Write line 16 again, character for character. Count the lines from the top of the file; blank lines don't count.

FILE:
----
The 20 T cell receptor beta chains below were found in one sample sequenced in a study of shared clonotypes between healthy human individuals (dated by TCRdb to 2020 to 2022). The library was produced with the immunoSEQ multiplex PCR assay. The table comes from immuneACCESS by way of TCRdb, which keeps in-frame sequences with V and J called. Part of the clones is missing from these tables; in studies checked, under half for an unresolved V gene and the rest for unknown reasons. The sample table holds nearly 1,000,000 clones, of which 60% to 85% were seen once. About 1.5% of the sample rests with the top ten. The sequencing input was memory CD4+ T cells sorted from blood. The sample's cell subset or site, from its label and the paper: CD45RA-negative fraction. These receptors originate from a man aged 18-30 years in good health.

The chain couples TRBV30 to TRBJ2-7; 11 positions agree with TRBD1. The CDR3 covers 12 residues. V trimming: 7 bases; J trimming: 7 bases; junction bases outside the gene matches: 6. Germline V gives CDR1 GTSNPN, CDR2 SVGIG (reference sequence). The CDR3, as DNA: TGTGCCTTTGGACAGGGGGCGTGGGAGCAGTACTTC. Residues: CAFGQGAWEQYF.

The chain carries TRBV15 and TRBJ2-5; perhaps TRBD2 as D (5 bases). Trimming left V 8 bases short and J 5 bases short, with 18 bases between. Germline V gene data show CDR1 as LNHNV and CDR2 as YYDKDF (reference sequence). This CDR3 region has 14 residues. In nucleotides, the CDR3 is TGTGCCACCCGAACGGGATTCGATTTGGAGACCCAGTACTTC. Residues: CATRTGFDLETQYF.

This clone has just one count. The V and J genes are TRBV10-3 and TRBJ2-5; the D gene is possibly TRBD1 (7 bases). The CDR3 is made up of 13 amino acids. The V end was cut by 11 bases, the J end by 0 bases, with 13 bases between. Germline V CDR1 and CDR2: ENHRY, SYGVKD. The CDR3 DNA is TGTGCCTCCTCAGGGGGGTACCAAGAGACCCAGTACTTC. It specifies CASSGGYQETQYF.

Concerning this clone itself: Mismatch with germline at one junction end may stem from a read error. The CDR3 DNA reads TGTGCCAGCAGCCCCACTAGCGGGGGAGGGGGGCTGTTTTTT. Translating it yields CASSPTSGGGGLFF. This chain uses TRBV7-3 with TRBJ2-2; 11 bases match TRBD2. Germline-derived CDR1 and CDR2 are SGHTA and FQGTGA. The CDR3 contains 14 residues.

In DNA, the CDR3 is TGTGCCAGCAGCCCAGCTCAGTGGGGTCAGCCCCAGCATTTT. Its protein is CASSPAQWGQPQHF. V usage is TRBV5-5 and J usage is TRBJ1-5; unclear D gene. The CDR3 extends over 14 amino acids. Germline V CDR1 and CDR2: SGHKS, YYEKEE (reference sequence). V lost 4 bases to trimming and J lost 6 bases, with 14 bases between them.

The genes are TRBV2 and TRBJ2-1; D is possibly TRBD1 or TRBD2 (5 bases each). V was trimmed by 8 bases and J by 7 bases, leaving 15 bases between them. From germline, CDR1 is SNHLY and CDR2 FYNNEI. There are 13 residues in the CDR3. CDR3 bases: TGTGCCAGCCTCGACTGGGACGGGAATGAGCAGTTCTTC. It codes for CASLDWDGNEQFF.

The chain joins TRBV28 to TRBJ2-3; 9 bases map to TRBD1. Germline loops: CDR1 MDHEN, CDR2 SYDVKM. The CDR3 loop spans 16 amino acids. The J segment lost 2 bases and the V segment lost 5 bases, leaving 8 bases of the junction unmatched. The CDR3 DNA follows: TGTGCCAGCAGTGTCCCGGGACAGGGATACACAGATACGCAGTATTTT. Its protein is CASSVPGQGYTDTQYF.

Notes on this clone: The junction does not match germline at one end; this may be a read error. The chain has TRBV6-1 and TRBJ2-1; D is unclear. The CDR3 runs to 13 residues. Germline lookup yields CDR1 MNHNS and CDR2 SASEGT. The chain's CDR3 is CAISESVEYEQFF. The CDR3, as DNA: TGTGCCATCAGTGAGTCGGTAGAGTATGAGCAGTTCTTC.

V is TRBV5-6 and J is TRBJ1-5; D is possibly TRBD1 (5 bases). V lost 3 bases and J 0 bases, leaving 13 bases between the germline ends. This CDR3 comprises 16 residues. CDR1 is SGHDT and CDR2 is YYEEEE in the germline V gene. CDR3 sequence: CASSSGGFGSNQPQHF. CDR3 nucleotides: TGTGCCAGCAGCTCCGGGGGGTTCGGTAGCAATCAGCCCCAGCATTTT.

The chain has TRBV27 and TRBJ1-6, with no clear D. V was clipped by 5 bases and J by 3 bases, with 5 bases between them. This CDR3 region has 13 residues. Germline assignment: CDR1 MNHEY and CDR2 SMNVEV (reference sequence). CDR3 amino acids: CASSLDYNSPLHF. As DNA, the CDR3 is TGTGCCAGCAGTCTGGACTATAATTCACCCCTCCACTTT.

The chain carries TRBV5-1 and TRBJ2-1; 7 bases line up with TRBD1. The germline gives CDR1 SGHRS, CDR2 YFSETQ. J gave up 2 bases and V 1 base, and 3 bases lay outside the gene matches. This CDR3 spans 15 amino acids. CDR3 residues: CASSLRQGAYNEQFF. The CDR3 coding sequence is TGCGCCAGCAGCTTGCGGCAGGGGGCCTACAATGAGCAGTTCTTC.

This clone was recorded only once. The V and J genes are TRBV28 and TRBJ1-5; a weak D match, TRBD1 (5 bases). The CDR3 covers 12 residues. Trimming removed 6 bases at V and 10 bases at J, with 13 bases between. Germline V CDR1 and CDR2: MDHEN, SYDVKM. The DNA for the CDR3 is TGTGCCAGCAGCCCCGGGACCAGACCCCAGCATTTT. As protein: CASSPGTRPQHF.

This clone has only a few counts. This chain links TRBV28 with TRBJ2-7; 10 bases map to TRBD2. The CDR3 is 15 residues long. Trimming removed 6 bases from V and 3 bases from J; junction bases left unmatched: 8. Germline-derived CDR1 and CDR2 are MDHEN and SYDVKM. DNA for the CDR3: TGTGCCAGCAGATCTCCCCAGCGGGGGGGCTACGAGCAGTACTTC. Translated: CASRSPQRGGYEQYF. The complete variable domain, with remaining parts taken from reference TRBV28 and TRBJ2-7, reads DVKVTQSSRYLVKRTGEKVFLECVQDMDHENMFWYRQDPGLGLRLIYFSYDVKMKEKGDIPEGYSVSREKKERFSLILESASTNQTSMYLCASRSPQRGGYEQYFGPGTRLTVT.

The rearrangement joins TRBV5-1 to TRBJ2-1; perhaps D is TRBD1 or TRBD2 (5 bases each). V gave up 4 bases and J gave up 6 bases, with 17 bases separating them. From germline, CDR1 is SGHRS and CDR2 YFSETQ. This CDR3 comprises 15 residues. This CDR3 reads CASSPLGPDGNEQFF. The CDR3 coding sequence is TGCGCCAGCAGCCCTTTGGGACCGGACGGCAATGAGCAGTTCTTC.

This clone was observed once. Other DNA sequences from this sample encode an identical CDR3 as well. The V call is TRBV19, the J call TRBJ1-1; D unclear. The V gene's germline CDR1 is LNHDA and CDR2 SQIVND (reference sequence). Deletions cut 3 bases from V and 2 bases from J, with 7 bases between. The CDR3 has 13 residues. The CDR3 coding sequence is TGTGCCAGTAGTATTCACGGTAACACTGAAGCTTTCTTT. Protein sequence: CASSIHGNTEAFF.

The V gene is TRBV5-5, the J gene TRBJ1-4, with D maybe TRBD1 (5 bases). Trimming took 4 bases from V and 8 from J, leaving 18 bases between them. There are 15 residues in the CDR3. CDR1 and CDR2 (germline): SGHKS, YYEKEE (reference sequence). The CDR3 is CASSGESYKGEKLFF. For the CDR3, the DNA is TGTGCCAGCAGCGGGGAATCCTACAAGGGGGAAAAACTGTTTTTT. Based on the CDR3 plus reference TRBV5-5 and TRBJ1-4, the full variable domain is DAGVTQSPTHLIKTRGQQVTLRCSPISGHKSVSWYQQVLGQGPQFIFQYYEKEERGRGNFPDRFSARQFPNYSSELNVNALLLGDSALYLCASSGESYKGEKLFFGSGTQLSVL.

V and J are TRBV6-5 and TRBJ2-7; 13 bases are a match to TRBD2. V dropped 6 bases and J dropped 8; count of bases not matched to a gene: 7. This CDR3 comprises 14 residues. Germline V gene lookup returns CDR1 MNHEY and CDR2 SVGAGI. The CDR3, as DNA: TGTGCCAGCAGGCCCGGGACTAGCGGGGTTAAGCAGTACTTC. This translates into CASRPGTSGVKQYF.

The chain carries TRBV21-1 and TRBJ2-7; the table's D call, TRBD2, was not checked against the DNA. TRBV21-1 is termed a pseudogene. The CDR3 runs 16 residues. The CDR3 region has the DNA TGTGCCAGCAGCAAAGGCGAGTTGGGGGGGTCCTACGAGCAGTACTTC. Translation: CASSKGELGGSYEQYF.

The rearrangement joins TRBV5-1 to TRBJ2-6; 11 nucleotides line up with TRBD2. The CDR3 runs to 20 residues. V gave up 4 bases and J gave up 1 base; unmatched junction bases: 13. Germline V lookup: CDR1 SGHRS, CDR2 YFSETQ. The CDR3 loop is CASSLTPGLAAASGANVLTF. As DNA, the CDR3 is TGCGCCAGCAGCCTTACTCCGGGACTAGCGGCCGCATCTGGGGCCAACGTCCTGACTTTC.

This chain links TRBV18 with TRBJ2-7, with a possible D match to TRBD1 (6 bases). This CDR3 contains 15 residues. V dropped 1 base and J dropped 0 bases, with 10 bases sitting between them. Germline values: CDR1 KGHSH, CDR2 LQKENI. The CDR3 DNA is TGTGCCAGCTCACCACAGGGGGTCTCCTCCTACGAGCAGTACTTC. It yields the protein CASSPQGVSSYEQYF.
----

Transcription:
This clone was observed once. Other DNA sequences from this sample encode an identical CDR3 as well. The V call is TRBV19, the J call TRBJ1-1; D unclear. The V gene's germline CDR1 is LNHDA and CDR2 SQIVND (reference sequence). Deletions cut 3 bases from V and 2 bases from J, with 7 bases between. The CDR3 has 13 residues. The CDR3 coding sequence is TGTGCCAGTAGTATTCACGGTAACACTGAAGCTTTCTTT. Protein sequence: CASSIHGNTEAFF.